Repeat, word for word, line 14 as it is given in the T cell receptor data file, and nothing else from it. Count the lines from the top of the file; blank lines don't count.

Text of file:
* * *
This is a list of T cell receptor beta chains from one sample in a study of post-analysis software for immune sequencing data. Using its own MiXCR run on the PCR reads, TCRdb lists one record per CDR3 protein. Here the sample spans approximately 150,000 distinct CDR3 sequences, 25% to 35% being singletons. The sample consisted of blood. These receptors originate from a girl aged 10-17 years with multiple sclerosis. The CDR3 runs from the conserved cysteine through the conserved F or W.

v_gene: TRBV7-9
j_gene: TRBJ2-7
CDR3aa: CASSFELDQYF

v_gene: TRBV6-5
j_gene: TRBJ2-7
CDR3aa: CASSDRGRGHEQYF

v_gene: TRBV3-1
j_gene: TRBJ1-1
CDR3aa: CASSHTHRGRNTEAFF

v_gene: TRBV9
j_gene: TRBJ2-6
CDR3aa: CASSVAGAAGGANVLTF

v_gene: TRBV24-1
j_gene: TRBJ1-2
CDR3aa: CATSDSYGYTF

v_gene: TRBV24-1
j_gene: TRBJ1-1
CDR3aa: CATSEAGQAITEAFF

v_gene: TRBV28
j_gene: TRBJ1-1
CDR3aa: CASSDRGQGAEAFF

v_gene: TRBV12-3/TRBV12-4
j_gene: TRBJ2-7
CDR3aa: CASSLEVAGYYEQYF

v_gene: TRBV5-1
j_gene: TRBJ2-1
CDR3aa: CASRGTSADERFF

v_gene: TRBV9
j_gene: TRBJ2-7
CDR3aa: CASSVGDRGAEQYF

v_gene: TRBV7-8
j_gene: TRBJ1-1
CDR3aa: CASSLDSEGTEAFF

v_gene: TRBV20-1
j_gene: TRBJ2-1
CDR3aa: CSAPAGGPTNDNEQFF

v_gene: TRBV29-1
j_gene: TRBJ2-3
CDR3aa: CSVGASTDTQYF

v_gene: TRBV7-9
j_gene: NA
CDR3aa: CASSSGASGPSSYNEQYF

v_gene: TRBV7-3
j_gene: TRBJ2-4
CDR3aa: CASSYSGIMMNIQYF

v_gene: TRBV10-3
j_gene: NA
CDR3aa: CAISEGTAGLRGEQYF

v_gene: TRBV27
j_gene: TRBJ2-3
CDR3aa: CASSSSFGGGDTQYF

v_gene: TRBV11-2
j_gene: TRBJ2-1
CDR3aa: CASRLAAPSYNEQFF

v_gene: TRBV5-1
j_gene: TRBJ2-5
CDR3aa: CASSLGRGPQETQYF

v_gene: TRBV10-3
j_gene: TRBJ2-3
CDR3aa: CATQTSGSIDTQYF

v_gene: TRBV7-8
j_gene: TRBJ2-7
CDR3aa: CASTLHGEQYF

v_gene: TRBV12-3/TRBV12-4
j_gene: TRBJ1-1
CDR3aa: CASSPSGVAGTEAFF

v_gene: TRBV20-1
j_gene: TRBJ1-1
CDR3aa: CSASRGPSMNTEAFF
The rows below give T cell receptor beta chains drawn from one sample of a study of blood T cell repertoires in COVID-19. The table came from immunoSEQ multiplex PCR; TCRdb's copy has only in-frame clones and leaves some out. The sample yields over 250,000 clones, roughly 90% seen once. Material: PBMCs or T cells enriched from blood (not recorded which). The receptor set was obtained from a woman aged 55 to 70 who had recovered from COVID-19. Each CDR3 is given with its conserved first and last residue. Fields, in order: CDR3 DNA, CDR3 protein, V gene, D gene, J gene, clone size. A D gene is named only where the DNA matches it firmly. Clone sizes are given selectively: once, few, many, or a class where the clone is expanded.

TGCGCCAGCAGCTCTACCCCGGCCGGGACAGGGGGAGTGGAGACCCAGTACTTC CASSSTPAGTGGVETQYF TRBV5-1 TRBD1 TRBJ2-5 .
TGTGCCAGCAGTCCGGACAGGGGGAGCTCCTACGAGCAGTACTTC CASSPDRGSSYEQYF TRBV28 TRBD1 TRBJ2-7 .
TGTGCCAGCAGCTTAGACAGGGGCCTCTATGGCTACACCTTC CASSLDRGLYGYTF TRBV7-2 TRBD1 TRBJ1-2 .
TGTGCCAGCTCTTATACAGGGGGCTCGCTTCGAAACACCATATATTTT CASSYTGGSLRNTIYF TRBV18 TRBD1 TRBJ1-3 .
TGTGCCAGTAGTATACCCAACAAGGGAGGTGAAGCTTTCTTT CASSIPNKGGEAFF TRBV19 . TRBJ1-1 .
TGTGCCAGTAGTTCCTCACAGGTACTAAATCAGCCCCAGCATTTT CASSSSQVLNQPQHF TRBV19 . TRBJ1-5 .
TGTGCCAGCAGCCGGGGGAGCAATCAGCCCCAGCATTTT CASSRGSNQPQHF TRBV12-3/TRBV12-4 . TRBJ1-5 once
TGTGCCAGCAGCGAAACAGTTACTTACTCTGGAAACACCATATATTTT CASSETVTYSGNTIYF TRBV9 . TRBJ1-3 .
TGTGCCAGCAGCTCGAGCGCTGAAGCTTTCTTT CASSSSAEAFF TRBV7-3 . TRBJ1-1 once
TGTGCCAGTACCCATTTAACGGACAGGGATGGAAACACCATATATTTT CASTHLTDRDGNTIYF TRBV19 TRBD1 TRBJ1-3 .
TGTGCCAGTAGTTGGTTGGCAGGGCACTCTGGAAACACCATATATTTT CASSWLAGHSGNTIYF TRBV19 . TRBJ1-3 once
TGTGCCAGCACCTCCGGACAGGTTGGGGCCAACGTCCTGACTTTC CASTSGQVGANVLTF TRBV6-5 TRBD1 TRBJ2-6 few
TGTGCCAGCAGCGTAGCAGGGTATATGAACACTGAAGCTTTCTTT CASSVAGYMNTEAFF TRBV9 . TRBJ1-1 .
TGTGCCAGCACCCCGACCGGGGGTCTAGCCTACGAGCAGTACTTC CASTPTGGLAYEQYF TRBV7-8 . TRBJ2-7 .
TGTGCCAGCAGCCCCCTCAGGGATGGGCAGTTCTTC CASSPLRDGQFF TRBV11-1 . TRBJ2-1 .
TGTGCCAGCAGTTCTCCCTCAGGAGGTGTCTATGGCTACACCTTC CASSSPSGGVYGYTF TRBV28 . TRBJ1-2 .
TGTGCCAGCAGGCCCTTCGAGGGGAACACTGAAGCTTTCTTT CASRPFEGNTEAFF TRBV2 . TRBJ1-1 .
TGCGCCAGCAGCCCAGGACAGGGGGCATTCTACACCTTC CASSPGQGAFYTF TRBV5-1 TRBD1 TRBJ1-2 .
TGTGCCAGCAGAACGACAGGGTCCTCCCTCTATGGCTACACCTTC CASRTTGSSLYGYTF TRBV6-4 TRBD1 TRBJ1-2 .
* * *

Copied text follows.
v_gene: TRBV24-1